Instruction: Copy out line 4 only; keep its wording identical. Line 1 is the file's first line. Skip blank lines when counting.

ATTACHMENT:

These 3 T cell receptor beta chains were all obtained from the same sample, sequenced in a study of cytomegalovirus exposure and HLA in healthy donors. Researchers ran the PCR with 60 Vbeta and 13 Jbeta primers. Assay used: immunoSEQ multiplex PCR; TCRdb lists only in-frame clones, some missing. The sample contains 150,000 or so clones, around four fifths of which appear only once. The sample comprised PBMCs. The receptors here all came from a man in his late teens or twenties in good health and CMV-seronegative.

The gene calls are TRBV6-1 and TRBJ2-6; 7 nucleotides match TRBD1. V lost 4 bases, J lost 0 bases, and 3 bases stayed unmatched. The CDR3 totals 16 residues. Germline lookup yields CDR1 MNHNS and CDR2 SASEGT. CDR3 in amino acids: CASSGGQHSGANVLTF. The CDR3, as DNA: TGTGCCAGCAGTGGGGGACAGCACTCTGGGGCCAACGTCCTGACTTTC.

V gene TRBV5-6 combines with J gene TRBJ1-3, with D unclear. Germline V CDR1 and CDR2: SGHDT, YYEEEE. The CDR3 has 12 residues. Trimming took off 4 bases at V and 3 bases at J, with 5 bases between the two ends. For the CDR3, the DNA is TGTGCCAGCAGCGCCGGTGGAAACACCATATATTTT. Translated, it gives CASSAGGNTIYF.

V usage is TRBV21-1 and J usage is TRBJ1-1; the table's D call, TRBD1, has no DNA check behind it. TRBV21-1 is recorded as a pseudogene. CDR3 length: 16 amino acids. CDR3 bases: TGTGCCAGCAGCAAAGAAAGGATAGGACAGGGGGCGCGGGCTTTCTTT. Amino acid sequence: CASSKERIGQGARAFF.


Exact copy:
V usage is TRBV21-1 and J usage is TRBJ1-1; the table's D call, TRBD1, has no DNA check behind it. TRBV21-1 is recorded as a pseudogene. CDR3 length: 16 amino acids. CDR3 bases: TGTGCCAGCAGCAAAGAAAGGATAGGACAGGGGGCGCGGGCTTTCTTT. Amino acid sequence: CASSKERIGQGARAFF.